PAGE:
Bloomberg Tax
Feb. 27, 2023, 9:45 AM

Colombia’s New Tax Laws Spell Big Changes for Global Investors

Juan Diego Fernandez
Juan Diego Fernandez
Baker McKenzie Colombia

Colombia’s Law 2277, the Tax Reform for Equality and Social Justice, could disincentivize foreign investment because its consolidation of resources to collect 25 billion Colombian pesos makes it as one of the country’s most ambitious tax proposals. Its changes apply to national and foreign companies, including corporate income tax, taxation of dividends, green and health taxes, and anti-tax evasion measures.

Corporate Income Tax

The CIT nominal rate remains at 35%. The new law, passed Dec. 13, introduced an OECD Pillar Two-inspired domestic minimum 15% effective tax rate, aiming to compute financial profits and to top-up tax due similar to Pillar Two’s Model Rules at the domestic level. This 15% tax limits de facto exempted income, itemized tax deductions, and other tax incentives.

The law dismissed many of the Pillar Two Model Rules proposals and introduced a unilateral domestic alternative minimum tax, which may cause technical problems in its applications with current statutory tax provisions. Special attention should be paid to determining “taxed profits” at the corporate level for computing the withholding tax base on outbound dividends distributions—technical inconsistencies may trigger some double-tax events.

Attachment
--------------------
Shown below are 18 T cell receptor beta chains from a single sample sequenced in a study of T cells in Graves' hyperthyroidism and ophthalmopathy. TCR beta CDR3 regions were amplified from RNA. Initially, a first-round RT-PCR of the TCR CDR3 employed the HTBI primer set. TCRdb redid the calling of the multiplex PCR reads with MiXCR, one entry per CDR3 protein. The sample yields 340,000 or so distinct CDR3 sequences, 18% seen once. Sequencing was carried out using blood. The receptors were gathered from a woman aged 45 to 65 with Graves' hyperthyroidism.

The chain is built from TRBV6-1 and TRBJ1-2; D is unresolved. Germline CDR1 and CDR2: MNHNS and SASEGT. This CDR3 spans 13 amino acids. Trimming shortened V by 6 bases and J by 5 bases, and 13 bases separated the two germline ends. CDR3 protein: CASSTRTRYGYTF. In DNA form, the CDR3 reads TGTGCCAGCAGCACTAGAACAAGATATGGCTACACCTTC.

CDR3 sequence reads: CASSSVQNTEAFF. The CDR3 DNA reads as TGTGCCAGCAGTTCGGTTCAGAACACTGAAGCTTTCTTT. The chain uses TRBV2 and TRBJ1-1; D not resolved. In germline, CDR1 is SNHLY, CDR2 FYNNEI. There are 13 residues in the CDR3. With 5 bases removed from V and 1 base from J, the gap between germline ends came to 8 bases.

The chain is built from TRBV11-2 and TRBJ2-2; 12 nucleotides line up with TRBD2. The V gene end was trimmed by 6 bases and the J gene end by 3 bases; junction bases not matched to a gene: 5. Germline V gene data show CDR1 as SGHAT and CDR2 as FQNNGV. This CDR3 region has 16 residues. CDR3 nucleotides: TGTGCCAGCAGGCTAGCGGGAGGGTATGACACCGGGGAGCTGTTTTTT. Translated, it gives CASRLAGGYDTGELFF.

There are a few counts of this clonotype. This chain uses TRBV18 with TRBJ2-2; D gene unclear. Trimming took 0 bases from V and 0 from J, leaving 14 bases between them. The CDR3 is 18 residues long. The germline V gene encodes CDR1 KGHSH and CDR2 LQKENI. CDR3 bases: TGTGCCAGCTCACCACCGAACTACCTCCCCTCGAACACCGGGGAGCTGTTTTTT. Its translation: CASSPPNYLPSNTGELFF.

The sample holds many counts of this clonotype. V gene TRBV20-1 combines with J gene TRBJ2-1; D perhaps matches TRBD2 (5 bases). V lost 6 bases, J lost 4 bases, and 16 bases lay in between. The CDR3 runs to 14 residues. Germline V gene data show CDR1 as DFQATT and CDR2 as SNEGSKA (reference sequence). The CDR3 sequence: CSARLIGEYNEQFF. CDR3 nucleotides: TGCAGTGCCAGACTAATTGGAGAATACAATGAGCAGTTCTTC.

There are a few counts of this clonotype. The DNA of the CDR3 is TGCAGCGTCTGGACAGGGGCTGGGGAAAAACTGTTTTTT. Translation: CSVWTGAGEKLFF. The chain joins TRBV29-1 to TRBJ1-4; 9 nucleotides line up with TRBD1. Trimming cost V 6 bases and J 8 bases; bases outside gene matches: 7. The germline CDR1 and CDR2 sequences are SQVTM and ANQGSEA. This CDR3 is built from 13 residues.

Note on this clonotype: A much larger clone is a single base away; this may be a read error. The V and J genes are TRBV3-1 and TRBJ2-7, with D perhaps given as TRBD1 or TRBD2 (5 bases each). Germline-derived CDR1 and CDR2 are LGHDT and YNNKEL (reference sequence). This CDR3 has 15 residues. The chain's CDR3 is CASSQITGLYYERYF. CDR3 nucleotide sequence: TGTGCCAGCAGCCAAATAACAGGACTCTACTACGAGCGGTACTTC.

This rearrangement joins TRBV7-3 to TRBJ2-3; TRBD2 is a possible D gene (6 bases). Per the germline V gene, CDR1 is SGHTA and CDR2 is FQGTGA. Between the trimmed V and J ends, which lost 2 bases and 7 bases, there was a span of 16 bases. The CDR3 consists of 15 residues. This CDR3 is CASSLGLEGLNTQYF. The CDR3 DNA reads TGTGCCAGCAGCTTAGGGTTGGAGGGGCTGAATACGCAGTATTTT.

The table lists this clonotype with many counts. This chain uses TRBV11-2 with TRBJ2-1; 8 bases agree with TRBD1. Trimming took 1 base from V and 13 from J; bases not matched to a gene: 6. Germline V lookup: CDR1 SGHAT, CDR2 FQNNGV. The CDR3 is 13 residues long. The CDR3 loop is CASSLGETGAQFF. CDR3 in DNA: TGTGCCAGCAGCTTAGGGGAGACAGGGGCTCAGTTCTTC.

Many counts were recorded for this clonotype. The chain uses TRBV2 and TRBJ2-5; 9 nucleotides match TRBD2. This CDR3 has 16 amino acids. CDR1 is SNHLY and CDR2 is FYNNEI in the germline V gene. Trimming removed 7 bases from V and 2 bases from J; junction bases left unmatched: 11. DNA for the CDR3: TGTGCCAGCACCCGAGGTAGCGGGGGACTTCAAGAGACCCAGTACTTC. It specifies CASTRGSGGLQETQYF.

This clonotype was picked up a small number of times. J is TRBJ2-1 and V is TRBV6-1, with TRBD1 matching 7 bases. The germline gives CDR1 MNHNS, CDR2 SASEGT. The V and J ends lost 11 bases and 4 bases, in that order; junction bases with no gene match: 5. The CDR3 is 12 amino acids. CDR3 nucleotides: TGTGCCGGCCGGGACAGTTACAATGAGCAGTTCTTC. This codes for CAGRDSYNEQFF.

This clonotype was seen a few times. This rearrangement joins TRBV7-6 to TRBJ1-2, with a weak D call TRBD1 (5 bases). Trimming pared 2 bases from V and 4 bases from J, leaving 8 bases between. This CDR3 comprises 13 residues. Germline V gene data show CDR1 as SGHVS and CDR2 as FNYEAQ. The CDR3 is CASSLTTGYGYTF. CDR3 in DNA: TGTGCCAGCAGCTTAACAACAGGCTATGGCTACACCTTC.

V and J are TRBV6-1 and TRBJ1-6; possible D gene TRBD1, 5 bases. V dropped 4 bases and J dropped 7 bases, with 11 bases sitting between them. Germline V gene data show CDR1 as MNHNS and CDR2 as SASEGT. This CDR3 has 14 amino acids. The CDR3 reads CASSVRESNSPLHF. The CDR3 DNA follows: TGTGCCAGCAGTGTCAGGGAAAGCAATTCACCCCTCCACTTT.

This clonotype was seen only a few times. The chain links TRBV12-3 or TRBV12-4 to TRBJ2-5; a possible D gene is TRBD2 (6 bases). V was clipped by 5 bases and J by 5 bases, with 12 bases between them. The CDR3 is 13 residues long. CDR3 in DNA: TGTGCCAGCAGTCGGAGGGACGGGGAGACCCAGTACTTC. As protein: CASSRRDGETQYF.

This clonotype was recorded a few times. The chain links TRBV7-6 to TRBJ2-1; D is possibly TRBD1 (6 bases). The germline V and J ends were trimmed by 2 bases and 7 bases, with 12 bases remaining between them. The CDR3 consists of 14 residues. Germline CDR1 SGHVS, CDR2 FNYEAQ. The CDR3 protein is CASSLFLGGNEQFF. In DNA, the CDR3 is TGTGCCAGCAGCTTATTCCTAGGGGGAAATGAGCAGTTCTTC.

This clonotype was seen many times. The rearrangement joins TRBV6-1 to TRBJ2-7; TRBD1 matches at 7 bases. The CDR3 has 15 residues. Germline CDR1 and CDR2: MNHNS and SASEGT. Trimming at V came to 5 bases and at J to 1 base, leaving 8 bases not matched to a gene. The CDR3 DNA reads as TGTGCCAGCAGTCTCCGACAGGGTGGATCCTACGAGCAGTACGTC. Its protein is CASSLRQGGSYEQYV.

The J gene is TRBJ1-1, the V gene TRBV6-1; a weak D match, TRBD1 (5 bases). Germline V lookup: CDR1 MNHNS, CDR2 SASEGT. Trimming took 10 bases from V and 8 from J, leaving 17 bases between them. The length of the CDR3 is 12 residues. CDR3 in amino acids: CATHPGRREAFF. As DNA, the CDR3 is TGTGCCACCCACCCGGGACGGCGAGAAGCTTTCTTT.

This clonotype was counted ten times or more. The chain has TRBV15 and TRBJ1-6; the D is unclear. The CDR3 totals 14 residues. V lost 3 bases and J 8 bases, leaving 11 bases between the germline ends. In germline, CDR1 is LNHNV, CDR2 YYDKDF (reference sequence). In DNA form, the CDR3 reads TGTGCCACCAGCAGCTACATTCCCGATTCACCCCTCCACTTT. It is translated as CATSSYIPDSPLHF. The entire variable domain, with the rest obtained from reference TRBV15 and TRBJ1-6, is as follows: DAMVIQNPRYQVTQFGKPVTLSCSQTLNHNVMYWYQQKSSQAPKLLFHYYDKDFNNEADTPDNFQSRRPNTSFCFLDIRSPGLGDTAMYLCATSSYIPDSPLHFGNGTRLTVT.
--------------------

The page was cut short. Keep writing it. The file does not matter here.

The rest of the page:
The law establishes a higher CIT nominal rate for the financial and hydrocarbon sectors. Financial institutions will have an income tax rate of 40% until 2027, and those engaged in coal extraction will have a variable rate between 35% and 45%, depending on the international average price of coal. The tax rate for entities engaged in oil extraction will be between 35% and 50%, depending on the international average price of crude. For the hydrocarbon sector, the tax reform also determined that royalties no longer would be deductible for income tax purposes.

Taxation of Dividends

For foreign companies and entities, withholding tax over outbound payment of dividends distributed out of taxed profits at the company level increased to 20% from 10%. Beneficial owners of a domestic company, residents in a country where Colombia has a double tax convention in place, may claim a reduction of this 20% withholding tax on dividends down to 10%, 5%, or 0%, depending on the applicable convention.

Because of the law, estimated aggregated company-shareholder effective taxation would be taxed up to an effective 65.8% combined. This estimate may be reduced, depending on the industry and the capability of foreign investors to claim double tax convention benefits.